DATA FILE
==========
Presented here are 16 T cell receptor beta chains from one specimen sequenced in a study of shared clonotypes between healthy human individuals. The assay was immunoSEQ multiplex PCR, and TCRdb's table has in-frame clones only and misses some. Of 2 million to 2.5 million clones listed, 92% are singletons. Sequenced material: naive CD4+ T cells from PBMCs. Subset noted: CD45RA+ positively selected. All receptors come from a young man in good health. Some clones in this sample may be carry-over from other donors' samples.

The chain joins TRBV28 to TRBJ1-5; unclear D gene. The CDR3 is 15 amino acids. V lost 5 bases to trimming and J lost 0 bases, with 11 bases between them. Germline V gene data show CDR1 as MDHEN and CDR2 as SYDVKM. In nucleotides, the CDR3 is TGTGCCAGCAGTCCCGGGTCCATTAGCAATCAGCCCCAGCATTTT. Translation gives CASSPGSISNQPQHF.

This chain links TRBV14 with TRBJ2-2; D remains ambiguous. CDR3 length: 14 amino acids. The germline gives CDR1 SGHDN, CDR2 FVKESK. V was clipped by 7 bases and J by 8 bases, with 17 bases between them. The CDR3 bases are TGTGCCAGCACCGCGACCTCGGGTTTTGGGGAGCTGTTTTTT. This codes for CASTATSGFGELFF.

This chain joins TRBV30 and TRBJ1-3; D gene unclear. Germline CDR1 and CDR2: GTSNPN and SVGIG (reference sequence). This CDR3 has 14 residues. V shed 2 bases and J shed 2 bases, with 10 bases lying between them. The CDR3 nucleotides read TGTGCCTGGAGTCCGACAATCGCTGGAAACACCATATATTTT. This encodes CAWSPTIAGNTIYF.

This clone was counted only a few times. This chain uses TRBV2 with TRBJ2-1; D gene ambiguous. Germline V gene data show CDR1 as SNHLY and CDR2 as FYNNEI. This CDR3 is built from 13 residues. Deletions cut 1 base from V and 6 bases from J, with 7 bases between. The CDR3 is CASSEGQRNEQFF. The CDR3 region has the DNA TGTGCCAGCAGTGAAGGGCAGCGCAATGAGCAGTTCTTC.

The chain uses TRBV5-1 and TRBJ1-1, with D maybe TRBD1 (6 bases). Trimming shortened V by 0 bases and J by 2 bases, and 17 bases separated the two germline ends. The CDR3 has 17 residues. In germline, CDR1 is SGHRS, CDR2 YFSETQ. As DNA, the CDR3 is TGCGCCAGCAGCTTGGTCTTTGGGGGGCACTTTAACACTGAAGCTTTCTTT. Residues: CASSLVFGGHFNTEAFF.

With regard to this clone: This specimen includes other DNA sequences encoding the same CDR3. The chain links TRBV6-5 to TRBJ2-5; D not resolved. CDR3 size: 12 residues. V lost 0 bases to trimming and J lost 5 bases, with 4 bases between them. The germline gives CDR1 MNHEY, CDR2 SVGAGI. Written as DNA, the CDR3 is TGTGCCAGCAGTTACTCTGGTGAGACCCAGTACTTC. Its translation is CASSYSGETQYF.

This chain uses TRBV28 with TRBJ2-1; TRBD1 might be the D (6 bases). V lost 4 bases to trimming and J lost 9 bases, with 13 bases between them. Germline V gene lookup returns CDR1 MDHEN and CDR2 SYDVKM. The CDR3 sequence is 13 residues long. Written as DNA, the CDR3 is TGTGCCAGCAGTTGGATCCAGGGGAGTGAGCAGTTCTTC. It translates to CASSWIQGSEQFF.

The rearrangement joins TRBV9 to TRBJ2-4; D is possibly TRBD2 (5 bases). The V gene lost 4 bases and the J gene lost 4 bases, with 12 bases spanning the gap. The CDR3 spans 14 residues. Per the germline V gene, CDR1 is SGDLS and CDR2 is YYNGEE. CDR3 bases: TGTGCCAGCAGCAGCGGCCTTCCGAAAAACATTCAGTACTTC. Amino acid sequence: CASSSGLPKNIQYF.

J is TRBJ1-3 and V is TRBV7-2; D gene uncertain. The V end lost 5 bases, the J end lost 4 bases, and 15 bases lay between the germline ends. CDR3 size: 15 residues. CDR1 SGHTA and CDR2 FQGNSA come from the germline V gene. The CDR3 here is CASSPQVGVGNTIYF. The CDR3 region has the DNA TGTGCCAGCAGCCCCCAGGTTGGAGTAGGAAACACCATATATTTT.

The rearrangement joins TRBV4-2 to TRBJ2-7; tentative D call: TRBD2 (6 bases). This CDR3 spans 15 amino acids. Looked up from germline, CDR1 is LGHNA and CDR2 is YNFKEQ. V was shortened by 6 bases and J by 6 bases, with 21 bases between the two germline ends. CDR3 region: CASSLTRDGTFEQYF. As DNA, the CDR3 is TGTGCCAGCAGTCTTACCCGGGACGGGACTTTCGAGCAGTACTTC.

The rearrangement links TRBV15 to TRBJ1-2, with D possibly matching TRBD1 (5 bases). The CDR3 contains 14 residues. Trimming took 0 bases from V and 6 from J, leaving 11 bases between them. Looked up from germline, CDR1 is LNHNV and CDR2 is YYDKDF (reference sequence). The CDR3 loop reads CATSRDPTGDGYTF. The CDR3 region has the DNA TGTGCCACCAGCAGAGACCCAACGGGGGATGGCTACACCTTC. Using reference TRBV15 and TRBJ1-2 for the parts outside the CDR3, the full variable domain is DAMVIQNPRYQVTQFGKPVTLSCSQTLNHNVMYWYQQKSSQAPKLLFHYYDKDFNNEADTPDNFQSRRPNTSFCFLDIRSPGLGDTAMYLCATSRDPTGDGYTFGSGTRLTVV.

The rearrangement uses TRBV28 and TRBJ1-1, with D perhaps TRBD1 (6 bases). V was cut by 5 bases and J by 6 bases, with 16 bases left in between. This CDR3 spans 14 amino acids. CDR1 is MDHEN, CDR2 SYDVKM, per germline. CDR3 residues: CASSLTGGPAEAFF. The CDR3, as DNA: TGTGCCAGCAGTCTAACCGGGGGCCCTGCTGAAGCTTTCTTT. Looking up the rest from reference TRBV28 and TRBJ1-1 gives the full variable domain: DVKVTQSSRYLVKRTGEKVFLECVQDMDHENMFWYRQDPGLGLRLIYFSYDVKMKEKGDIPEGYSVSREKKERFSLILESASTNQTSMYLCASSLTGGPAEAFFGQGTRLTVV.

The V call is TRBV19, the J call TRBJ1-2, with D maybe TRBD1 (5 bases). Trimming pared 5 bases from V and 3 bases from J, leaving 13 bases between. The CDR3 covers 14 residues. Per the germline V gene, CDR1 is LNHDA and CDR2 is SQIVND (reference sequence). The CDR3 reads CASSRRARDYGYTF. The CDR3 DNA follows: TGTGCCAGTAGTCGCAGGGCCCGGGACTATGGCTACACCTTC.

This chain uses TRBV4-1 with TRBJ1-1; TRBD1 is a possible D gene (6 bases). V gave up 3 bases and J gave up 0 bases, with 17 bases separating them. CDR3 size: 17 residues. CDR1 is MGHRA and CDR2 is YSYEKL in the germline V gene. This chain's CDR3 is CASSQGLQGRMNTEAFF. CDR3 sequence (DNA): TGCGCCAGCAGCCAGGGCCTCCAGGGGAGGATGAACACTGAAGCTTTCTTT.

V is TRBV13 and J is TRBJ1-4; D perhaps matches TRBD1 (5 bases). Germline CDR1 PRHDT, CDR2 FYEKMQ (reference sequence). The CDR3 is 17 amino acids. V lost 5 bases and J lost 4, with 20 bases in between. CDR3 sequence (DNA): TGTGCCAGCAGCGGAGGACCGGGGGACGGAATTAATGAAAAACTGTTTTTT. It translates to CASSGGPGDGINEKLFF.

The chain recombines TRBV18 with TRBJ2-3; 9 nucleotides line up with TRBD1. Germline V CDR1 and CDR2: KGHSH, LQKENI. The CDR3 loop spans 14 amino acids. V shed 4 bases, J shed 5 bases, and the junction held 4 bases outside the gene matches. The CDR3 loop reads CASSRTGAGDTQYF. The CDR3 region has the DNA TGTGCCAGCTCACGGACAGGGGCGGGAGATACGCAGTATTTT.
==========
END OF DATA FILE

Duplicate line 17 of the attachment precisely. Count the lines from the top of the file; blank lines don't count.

The chain recombines TRBV18 with TRBJ2-3; 9 nucleotides line up with TRBD1. Germline V CDR1 and CDR2: KGHSH, LQKENI. The CDR3 loop spans 14 amino acids. V shed 4 bases, J shed 5 bases, and the junction held 4 bases outside the gene matches. The CDR3 loop reads CASSRTGAGDTQYF. The CDR3 region has the DNA TGTGCCAGCTCACGGACAGGGGCGGGAGATACGCAGTATTTT.